MEPS 259:295-302 (2003)  -  doi:10.3354/meps259295

Feeding ecology of the fish ectoparasite Gnathia sp. (Crustacea: Isopoda) from the Great Barrier Reef, and its implications for fish cleaning behaviour

Alexandra S. Grutter*

Department of Zoology, School of Life Sciences, University of Queensland, Brisbane, Queensland 4072, Australia

ABSTRACT: The feeding rate of a parasitic gnathiid isopod on fish was examined. Individual fish, Hemigymnus melapterus, were exposed to gnathiid larvae and sampled after 5, 10, 30, 60, and 240 min. I recorded whether larvae had an engorged gut, an engorged gut containing red material, or had dropped off the fish after having completed engorgement; variation among sampling times and larval stages was analyzed using generalized linear mixed model analyses. The likelihood that larvae had an engorged gut increased with time and varied with larval stage. First stage (<0.9 mm) and second stage (0.9 to 1.45 mm) larvae became engorged more quickly than third stage (>1.45 mm) larvae. After 30 min, however, most (>93%) larvae had an engorged gut regardless of their larval stage. The likelihood of red material in the gut of third stage larvae increased over time (46% after 30 min, 70% after 60 min, and 86% after 240 min) while that of first and second stage larvae remained relatively low (<27%) at all times. First and second stage larvae left the fish at a higher rate (approximately 23% after 30 min and 81% after 60 min) than third stage larvae (3% after 30 min and 26% after 60 min). After 60 min, however, the likelihood that larvae dropped off fish did not change. The variation in feeding behaviour with larval stage is likely due to variation in their diet and gut volume. The rapid feeding rate of gnathiid larvae suggests that their turnover rate on fish is high. This may explain why some fish species seek cleaner fish, which eat many gnathiid larvae, so often. By repeatedly visiting cleaner fish, gnathiids may also be removed from hosts before the parasites become fully engorged.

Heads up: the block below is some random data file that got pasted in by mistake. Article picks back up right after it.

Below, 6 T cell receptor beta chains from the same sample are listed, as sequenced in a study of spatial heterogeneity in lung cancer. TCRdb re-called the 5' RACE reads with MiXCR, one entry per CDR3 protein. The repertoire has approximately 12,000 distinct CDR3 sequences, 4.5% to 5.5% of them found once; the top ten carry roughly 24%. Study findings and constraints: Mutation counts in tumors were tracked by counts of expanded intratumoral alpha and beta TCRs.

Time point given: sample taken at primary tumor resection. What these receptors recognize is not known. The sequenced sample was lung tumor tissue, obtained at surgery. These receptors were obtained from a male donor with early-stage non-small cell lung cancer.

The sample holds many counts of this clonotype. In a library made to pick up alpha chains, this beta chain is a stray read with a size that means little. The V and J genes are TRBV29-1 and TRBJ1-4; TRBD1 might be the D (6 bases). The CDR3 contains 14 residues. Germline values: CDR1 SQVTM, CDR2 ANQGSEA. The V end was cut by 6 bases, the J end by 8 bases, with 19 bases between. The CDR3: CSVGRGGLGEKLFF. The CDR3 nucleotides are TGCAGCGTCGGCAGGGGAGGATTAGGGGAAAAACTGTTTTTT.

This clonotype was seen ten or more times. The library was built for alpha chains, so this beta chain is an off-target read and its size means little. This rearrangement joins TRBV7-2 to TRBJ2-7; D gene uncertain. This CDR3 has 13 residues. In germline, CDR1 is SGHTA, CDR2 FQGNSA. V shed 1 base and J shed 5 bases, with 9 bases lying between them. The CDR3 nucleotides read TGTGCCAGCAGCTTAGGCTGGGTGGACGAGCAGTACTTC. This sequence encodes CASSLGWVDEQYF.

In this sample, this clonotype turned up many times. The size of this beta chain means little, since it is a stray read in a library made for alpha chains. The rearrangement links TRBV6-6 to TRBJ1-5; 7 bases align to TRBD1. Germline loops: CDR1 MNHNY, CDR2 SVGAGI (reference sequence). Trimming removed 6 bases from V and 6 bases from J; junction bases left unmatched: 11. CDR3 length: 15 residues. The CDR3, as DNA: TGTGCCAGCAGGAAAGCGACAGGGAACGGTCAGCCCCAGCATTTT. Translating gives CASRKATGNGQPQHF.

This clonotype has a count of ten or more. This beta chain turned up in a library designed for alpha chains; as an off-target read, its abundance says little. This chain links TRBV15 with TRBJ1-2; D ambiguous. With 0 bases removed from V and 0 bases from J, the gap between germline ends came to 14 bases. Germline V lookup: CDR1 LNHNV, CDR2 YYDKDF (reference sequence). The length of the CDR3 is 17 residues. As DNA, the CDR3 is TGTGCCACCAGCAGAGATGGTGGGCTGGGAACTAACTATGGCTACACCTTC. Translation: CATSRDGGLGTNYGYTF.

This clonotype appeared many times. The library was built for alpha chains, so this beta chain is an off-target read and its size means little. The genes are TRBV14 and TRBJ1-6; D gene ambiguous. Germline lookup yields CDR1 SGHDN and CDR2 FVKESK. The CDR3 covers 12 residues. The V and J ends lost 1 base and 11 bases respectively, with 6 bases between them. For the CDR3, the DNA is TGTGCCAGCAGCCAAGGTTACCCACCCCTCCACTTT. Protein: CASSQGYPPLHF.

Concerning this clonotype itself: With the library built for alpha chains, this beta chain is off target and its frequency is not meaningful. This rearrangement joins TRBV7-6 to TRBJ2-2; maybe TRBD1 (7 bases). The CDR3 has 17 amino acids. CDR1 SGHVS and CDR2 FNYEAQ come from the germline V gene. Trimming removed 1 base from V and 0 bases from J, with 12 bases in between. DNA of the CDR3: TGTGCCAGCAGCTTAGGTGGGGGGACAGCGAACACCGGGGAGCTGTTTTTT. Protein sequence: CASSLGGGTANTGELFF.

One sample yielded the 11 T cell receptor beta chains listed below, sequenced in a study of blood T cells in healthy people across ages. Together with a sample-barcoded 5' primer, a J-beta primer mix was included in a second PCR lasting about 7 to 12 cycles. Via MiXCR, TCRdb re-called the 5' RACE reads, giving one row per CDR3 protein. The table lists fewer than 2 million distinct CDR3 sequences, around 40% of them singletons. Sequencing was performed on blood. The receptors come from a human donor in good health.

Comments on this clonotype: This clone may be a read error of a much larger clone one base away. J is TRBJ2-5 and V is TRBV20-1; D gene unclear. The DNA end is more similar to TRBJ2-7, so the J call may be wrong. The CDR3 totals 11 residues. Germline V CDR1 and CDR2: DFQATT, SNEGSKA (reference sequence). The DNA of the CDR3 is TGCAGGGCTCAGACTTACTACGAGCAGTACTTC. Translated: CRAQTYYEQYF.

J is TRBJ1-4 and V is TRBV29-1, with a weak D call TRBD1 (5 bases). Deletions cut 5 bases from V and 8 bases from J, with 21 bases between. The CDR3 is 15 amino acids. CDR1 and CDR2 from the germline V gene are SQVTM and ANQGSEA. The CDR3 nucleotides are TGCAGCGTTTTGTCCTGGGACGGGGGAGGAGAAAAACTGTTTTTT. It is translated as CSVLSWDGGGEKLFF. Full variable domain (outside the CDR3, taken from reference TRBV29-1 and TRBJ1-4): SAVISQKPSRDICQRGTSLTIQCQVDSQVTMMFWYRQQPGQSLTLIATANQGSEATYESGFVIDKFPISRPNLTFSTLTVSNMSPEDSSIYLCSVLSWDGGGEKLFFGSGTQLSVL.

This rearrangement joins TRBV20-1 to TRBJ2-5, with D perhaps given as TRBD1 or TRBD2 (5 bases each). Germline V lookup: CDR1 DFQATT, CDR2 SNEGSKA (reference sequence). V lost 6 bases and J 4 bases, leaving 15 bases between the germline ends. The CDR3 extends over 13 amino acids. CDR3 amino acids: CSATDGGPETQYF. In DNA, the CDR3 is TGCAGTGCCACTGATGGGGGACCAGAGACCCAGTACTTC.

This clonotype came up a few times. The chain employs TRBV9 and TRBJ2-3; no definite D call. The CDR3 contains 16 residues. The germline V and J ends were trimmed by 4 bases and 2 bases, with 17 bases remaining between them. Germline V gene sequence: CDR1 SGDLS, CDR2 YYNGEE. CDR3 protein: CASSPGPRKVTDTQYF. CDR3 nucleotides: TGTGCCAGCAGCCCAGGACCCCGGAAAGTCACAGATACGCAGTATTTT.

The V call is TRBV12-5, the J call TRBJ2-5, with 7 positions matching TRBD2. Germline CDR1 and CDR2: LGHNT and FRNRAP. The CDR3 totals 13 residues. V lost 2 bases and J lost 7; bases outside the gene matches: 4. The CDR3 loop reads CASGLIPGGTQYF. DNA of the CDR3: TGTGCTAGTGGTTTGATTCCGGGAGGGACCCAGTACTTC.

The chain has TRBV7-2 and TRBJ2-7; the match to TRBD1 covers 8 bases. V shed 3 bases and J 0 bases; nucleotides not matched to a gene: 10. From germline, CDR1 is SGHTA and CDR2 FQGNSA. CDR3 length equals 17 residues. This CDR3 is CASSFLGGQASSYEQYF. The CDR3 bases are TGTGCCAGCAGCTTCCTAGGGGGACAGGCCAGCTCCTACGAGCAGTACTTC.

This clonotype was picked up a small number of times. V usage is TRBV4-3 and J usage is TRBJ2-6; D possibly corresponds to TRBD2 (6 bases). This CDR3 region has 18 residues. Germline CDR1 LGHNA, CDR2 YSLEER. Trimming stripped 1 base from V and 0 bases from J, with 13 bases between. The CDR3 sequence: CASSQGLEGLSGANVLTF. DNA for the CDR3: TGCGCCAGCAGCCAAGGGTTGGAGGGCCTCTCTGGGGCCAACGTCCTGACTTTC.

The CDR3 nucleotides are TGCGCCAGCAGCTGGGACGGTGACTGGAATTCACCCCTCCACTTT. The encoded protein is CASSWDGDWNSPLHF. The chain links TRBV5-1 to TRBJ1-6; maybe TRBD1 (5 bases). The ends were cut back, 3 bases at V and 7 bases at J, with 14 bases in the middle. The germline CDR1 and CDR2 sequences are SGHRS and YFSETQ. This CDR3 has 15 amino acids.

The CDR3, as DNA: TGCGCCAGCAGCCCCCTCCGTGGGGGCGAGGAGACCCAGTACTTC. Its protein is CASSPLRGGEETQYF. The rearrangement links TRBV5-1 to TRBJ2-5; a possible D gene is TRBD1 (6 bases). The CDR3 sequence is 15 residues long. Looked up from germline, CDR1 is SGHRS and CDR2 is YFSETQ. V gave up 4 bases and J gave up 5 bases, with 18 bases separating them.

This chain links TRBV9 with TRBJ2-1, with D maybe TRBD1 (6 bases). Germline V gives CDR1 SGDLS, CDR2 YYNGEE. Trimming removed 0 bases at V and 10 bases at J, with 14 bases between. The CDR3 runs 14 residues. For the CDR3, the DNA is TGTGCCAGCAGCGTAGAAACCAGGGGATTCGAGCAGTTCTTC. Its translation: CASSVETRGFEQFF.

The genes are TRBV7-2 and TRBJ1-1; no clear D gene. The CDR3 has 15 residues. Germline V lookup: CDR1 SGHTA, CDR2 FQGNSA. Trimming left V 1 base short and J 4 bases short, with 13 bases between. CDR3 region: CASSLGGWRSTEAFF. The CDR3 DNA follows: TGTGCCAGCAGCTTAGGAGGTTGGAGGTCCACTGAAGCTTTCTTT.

KEY WORDS: Parasites · Gnathiidae · Isopoda · Feeding behaviour · Labridae · Fish · Cleaner fish


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